Their current employers could assist by guaranteeing to take back the entrepreneurial employees within some grace period, should they wish to not continue with the scheme.

Need for training

  The couples selected would need to be given rigorous training in all aspects of small hotel management, simple accounting and financial management, the provision of basic but quality meals, laundry services, and the maintenance of minimum overall standards required of the burelevu chain.

TheFITSchoolof Hotel and Catering could no doubt play a large part in this training, faciliated by the FNTC.

Currently, the Government (through the FVB) spends a considerable sum of money advertising the tourist industry, with the major beneficiaries being the five star hotels.


Surely the tax-payers through Government could require the FVB to not only advertise the burelevu chain, but also provide quality guarantees to the tourists, by monitoring the hotels.


To back up their guarantees, the FVB would be required to annually vet every single burelevu hotel for quality, while dealing with any complaints against any hotel.


Such an FVB guarantee would ensure a steady supply of tourists, especially in the initial stages.


But, as is the case throughout the world, satisfied tourists will build up strong personal links with the hotel operators, and return year after year, guaranteeing a long-term clientele, as well as spreading the good word about the hotels to family and friends.


Spreading the benefits


  The small hotel scheme would not only help increase ownership of Fijians in the tourism industry, but spread the benefits wider throughoutFiji.


There should be many spin-off rural economic activities: supply of foodstuffs, local artifacts, laundry services, eco-tours into neighbouring interest points, horse-riding, fishing, alternative restaurants, etc.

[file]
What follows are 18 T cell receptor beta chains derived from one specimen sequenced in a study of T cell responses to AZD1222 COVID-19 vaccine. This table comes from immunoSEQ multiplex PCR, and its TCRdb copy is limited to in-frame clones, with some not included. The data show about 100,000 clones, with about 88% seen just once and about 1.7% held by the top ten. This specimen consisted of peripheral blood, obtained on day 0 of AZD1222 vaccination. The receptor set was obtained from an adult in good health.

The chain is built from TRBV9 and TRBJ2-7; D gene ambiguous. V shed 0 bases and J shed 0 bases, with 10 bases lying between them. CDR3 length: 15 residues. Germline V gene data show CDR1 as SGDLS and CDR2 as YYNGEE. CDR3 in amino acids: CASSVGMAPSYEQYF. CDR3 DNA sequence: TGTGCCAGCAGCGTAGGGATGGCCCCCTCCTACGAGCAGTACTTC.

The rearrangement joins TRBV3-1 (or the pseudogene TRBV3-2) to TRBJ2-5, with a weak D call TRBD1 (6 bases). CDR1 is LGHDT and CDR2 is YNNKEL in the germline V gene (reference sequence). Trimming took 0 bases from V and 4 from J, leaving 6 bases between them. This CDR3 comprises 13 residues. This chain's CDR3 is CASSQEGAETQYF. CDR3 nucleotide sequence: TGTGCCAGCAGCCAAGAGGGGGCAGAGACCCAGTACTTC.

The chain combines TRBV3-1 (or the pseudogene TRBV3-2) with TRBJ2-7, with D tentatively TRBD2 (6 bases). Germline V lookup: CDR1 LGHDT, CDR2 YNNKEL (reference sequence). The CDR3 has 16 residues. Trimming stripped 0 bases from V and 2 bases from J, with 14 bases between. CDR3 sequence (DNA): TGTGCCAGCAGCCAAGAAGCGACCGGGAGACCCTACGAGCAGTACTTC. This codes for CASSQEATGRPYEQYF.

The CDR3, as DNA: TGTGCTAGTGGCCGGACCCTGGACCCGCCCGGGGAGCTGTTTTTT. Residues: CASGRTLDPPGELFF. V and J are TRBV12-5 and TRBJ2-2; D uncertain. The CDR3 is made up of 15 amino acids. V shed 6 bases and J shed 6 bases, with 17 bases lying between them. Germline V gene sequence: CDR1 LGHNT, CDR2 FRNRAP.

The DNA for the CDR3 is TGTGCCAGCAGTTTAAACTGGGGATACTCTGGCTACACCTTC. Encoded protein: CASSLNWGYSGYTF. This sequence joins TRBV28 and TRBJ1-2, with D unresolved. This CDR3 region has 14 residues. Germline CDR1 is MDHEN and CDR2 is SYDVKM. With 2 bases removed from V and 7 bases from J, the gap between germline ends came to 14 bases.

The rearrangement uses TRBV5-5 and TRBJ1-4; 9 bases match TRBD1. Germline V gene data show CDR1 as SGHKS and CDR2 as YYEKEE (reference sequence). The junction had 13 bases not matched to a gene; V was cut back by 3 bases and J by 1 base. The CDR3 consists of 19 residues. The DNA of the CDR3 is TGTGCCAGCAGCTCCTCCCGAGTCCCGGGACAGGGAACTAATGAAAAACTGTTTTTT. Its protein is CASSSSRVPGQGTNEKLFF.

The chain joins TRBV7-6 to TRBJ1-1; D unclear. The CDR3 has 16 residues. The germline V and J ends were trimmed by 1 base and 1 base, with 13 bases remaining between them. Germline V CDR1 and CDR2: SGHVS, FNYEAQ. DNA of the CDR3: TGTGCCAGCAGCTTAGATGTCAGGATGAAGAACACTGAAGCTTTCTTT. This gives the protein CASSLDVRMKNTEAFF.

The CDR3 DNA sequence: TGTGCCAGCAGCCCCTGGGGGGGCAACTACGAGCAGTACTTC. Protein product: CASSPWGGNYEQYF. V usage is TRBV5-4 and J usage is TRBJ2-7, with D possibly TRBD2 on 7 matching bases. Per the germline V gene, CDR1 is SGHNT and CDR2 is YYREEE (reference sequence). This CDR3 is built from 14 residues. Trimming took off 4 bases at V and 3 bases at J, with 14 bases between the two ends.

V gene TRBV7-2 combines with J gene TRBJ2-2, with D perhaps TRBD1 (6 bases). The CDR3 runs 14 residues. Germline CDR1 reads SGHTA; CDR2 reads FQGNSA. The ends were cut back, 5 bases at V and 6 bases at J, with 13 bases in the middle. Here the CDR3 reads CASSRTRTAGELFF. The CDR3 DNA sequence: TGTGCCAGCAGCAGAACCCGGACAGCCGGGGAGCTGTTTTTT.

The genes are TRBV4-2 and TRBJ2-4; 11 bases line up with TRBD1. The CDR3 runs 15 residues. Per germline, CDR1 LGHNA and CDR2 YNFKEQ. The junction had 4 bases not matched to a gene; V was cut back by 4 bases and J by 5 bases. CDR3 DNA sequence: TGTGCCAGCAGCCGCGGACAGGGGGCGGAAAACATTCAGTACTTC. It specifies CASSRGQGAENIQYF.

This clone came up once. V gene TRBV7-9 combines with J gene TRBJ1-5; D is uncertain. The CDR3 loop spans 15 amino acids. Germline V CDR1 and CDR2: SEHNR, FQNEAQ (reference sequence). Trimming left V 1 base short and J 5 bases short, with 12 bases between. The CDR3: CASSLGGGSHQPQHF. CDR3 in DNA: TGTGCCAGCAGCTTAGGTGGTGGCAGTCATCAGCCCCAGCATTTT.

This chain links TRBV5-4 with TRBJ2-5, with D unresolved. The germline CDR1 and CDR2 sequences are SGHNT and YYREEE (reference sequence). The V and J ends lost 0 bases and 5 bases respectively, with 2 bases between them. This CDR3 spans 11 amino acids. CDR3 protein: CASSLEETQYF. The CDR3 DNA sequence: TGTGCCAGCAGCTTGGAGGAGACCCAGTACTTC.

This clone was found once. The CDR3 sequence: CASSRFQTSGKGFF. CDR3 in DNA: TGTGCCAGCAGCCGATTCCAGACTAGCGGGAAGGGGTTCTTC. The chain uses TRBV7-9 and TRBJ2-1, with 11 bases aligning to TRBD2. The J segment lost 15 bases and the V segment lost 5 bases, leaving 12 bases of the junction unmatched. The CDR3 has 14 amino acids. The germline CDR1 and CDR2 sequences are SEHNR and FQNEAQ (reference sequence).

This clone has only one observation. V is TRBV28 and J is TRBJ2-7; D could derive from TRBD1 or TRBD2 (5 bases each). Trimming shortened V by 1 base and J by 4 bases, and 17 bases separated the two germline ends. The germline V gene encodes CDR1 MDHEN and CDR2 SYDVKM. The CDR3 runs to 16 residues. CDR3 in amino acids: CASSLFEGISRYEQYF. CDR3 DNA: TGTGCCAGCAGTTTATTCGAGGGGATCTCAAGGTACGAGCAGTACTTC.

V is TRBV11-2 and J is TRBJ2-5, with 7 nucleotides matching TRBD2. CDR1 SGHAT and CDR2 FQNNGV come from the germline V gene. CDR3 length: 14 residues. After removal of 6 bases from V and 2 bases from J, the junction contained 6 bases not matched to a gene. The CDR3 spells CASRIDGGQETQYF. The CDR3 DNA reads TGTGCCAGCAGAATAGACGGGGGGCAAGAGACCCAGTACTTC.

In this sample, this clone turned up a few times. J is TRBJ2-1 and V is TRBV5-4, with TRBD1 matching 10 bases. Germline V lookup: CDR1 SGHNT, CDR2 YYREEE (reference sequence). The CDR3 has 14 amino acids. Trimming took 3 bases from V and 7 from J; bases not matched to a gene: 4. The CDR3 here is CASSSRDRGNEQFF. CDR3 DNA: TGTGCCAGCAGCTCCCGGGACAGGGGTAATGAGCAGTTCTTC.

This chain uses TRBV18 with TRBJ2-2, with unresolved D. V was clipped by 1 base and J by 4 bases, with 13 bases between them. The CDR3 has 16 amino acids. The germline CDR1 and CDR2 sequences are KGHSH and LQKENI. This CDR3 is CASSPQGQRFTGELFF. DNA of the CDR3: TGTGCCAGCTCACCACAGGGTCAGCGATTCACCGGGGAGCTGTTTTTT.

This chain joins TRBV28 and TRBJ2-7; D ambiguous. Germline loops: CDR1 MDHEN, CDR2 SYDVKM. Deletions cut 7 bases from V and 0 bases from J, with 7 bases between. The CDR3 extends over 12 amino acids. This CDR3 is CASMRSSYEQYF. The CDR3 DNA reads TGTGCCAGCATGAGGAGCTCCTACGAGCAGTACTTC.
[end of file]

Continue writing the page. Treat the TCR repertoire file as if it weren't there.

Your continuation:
Such as scheme would also boost the building and construction industry which is currently in a slump.  Surplus liquidity in the money market could also be productively utilised.


With the burelevu rates likely to be quite reasonable, it would also encourage locals to take holidays withinFiji, thereby saving foreign exchange, instead of spending it overseas .


Requires Government Initiative


  Without doubt, such a scheme requires a significant initiative from Government. If organisations like the FVB are reluctant to help, other government arms would need to be identified.


Development finance would been needed, perhaps from the FDB.


Sites would need to be selected; potential hoteliers identified, selected and trained; standard building designs developed and quality hotels built;


Booking arrangements made,  quality maintenance work facilitated, standards continuously monitored and honestly declared.


Extremely tough decisions would need to be made and implemented if hotels get into trouble.


It must be clarified that if hoteliers get  into uncorrectable trouble before paying off their debts, they would need to be replaced.


Local land-owners would have to co-operate without interference and intimidation.  Road-blocks etc could not be tolerated.


Government lethargy


  With all the kinds of problems outlined above, it is understandable that Government officials prefer to leave tourist development to five star hotels.


The large multinationals not only manage their own head-aches but are very generous with Government officials, who only have to guarantee generous tax holidays and accellerated tax deductions for depreciation and marketing.


That is also why so much of the tourism dollar currently leaks overseas.


Fiji may be better off if Government were to start encouraging small scale tourism- the alternative path to tourism development.